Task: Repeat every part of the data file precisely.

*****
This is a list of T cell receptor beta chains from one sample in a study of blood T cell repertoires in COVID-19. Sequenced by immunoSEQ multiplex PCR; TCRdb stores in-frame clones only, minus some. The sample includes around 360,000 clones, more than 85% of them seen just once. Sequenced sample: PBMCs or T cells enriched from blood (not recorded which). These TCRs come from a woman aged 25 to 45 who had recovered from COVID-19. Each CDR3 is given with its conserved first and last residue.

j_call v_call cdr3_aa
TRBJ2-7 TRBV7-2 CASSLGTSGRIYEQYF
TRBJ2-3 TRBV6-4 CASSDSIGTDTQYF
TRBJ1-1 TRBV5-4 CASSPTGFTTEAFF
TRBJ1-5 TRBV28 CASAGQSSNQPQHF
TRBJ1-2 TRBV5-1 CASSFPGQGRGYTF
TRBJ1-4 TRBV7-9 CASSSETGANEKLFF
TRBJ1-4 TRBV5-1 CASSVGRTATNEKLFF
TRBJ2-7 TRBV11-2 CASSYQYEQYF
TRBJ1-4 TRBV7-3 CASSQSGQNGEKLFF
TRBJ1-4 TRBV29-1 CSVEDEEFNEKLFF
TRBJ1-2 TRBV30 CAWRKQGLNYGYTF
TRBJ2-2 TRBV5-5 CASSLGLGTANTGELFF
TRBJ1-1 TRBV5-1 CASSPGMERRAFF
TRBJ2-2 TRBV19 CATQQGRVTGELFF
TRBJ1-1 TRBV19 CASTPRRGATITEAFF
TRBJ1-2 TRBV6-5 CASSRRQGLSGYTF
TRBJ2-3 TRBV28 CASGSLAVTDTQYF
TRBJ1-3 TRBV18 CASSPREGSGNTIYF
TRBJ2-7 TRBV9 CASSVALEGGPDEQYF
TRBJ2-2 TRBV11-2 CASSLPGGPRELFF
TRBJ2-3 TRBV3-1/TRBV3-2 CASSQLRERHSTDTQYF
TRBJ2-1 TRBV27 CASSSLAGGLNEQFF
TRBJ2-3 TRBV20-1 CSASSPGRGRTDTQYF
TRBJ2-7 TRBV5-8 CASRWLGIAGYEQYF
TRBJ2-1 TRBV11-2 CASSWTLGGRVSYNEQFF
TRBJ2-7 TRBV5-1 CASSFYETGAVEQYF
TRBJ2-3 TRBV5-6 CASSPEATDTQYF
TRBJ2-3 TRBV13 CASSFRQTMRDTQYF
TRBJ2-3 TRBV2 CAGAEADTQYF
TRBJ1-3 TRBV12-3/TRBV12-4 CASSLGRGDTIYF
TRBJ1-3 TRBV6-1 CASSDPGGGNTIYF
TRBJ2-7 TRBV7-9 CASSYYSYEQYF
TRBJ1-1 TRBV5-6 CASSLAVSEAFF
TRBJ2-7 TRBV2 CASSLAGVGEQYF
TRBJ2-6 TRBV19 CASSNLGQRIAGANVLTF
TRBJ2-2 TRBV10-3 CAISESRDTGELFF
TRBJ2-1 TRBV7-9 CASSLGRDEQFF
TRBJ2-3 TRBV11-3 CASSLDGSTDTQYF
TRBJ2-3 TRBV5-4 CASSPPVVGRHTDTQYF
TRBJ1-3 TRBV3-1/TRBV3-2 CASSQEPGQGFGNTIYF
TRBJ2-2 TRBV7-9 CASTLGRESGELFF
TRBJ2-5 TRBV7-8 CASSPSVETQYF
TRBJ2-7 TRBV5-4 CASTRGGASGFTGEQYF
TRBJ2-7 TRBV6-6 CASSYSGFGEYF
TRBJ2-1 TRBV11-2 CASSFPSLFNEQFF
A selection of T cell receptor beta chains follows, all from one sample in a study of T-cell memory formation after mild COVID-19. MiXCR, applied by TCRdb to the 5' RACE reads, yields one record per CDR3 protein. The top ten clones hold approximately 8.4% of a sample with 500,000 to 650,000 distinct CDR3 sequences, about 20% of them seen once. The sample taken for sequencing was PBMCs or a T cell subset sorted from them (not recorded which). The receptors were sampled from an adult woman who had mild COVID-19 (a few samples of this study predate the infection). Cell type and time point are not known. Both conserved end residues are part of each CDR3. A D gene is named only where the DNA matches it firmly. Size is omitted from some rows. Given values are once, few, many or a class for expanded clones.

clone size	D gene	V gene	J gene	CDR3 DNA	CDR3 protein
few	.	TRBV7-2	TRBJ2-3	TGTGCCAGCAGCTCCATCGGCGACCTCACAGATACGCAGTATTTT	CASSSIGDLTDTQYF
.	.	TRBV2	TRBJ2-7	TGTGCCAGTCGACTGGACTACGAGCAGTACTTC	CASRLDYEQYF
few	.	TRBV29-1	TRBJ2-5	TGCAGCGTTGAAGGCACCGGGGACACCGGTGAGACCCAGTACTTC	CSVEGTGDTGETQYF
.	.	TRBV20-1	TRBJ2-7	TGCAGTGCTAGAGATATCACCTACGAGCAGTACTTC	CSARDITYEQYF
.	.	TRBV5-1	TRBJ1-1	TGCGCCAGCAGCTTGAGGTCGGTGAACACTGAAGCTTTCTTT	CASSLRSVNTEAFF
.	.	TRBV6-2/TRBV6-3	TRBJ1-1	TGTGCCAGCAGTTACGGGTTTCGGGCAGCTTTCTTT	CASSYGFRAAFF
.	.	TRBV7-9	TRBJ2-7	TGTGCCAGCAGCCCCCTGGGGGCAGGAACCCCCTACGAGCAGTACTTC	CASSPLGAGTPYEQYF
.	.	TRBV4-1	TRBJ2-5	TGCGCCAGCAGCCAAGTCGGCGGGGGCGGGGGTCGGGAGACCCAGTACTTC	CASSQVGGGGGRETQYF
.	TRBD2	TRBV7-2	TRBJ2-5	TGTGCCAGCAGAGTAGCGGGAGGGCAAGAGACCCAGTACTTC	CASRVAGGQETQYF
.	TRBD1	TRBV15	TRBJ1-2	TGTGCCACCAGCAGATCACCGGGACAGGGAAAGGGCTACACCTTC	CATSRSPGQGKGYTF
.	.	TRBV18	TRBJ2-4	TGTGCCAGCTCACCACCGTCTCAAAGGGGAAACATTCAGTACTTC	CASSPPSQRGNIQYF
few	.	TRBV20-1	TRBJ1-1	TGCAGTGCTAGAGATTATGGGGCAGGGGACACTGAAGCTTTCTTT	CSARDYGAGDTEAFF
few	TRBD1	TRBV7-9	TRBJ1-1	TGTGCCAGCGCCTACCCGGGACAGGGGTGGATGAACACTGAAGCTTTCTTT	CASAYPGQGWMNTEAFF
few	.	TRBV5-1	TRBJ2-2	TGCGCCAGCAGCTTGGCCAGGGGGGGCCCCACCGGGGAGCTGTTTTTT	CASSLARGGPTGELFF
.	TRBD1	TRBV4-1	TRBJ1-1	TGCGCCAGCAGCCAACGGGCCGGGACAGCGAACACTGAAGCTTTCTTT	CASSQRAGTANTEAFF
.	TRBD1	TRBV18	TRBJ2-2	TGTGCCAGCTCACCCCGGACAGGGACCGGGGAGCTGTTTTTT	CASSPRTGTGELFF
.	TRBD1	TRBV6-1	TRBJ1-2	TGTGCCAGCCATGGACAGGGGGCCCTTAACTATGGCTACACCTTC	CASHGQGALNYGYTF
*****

This is a list of T cell receptor beta chains from one sample in a study of blood T cell repertoires in COVID-19. Sequenced by immunoSEQ multiplex PCR; TCRdb stores in-frame clones only, minus some. The sample includes around 360,000 clones, more than 85% of them seen just once. Sequenced sample: PBMCs or T cells enriched from blood (not recorded which). These TCRs come from a woman aged 25 to 45 who had recovered from COVID-19. Each CDR3 is given with its conserved first and last residue.

j_call v_call cdr3_aa
TRBJ2-7 TRBV7-2 CASSLGTSGRIYEQYF
TRBJ2-3 TRBV6-4 CASSDSIGTDTQYF
TRBJ1-1 TRBV5-4 CASSPTGFTTEAFF
TRBJ1-5 TRBV28 CASAGQSSNQPQHF
TRBJ1-2 TRBV5-1 CASSFPGQGRGYTF
TRBJ1-4 TRBV7-9 CASSSETGANEKLFF
TRBJ1-4 TRBV5-1 CASSVGRTATNEKLFF
TRBJ2-7 TRBV11-2 CASSYQYEQYF
TRBJ1-4 TRBV7-3 CASSQSGQNGEKLFF
TRBJ1-4 TRBV29-1 CSVEDEEFNEKLFF
TRBJ1-2 TRBV30 CAWRKQGLNYGYTF
TRBJ2-2 TRBV5-5 CASSLGLGTANTGELFF
TRBJ1-1 TRBV5-1 CASSPGMERRAFF
TRBJ2-2 TRBV19 CATQQGRVTGELFF
TRBJ1-1 TRBV19 CASTPRRGATITEAFF
TRBJ1-2 TRBV6-5 CASSRRQGLSGYTF
TRBJ2-3 TRBV28 CASGSLAVTDTQYF
TRBJ1-3 TRBV18 CASSPREGSGNTIYF
TRBJ2-7 TRBV9 CASSVALEGGPDEQYF
TRBJ2-2 TRBV11-2 CASSLPGGPRELFF
TRBJ2-3 TRBV3-1/TRBV3-2 CASSQLRERHSTDTQYF
TRBJ2-1 TRBV27 CASSSLAGGLNEQFF
TRBJ2-3 TRBV20-1 CSASSPGRGRTDTQYF
TRBJ2-7 TRBV5-8 CASRWLGIAGYEQYF
TRBJ2-1 TRBV11-2 CASSWTLGGRVSYNEQFF
TRBJ2-7 TRBV5-1 CASSFYETGAVEQYF
TRBJ2-3 TRBV5-6 CASSPEATDTQYF
TRBJ2-3 TRBV13 CASSFRQTMRDTQYF
TRBJ2-3 TRBV2 CAGAEADTQYF
TRBJ1-3 TRBV12-3/TRBV12-4 CASSLGRGDTIYF
TRBJ1-3 TRBV6-1 CASSDPGGGNTIYF
TRBJ2-7 TRBV7-9 CASSYYSYEQYF
TRBJ1-1 TRBV5-6 CASSLAVSEAFF
TRBJ2-7 TRBV2 CASSLAGVGEQYF
TRBJ2-6 TRBV19 CASSNLGQRIAGANVLTF
TRBJ2-2 TRBV10-3 CAISESRDTGELFF
TRBJ2-1 TRBV7-9 CASSLGRDEQFF
TRBJ2-3 TRBV11-3 CASSLDGSTDTQYF
TRBJ2-3 TRBV5-4 CASSPPVVGRHTDTQYF
TRBJ1-3 TRBV3-1/TRBV3-2 CASSQEPGQGFGNTIYF
TRBJ2-2 TRBV7-9 CASTLGRESGELFF
TRBJ2-5 TRBV7-8 CASSPSVETQYF
TRBJ2-7 TRBV5-4 CASTRGGASGFTGEQYF
TRBJ2-7 TRBV6-6 CASSYSGFGEYF
TRBJ2-1 TRBV11-2 CASSFPSLFNEQFF
A selection of T cell receptor beta chains follows, all from one sample in a study of T-cell memory formation after mild COVID-19. MiXCR, applied by TCRdb to the 5' RACE reads, yields one record per CDR3 protein. The top ten clones hold approximately 8.4% of a sample with 500,000 to 650,000 distinct CDR3 sequences, about 20% of them seen once. The sample taken for sequencing was PBMCs or a T cell subset sorted from them (not recorded which). The receptors were sampled from an adult woman who had mild COVID-19 (a few samples of this study predate the infection). Cell type and time point are not known. Both conserved end residues are part of each CDR3. A D gene is named only where the DNA matches it firmly. Size is omitted from some rows. Given values are once, few, many or a class for expanded clones.

clone size	D gene	V gene	J gene	CDR3 DNA	CDR3 protein
few	.	TRBV7-2	TRBJ2-3	TGTGCCAGCAGCTCCATCGGCGACCTCACAGATACGCAGTATTTT	CASSSIGDLTDTQYF
.	.	TRBV2	TRBJ2-7	TGTGCCAGTCGACTGGACTACGAGCAGTACTTC	CASRLDYEQYF
few	.	TRBV29-1	TRBJ2-5	TGCAGCGTTGAAGGCACCGGGGACACCGGTGAGACCCAGTACTTC	CSVEGTGDTGETQYF
.	.	TRBV20-1	TRBJ2-7	TGCAGTGCTAGAGATATCACCTACGAGCAGTACTTC	CSARDITYEQYF
.	.	TRBV5-1	TRBJ1-1	TGCGCCAGCAGCTTGAGGTCGGTGAACACTGAAGCTTTCTTT	CASSLRSVNTEAFF
.	.	TRBV6-2/TRBV6-3	TRBJ1-1	TGTGCCAGCAGTTACGGGTTTCGGGCAGCTTTCTTT	CASSYGFRAAFF
.	.	TRBV7-9	TRBJ2-7	TGTGCCAGCAGCCCCCTGGGGGCAGGAACCCCCTACGAGCAGTACTTC	CASSPLGAGTPYEQYF
.	.	TRBV4-1	TRBJ2-5	TGCGCCAGCAGCCAAGTCGGCGGGGGCGGGGGTCGGGAGACCCAGTACTTC	CASSQVGGGGGRETQYF
.	TRBD2	TRBV7-2	TRBJ2-5	TGTGCCAGCAGAGTAGCGGGAGGGCAAGAGACCCAGTACTTC	CASRVAGGQETQYF
.	TRBD1	TRBV15	TRBJ1-2	TGTGCCACCAGCAGATCACCGGGACAGGGAAAGGGCTACACCTTC	CATSRSPGQGKGYTF
.	.	TRBV18	TRBJ2-4	TGTGCCAGCTCACCACCGTCTCAAAGGGGAAACATTCAGTACTTC	CASSPPSQRGNIQYF
few	.	TRBV20-1	TRBJ1-1	TGCAGTGCTAGAGATTATGGGGCAGGGGACACTGAAGCTTTCTTT	CSARDYGAGDTEAFF
few	TRBD1	TRBV7-9	TRBJ1-1	TGTGCCAGCGCCTACCCGGGACAGGGGTGGATGAACACTGAAGCTTTCTTT	CASAYPGQGWMNTEAFF
few	.	TRBV5-1	TRBJ2-2	TGCGCCAGCAGCTTGGCCAGGGGGGGCCCCACCGGGGAGCTGTTTTTT	CASSLARGGPTGELFF
.	TRBD1	TRBV4-1	TRBJ1-1	TGCGCCAGCAGCCAACGGGCCGGGACAGCGAACACTGAAGCTTTCTTT	CASSQRAGTANTEAFF
.	TRBD1	TRBV18	TRBJ2-2	TGTGCCAGCTCACCCCGGACAGGGACCGGGGAGCTGTTTTTT	CASSPRTGTGELFF
.	TRBD1	TRBV6-1	TRBJ1-2	TGTGCCAGCCATGGACAGGGGGCCCTTAACTATGGCTACACCTTC	CASHGQGALNYGYTF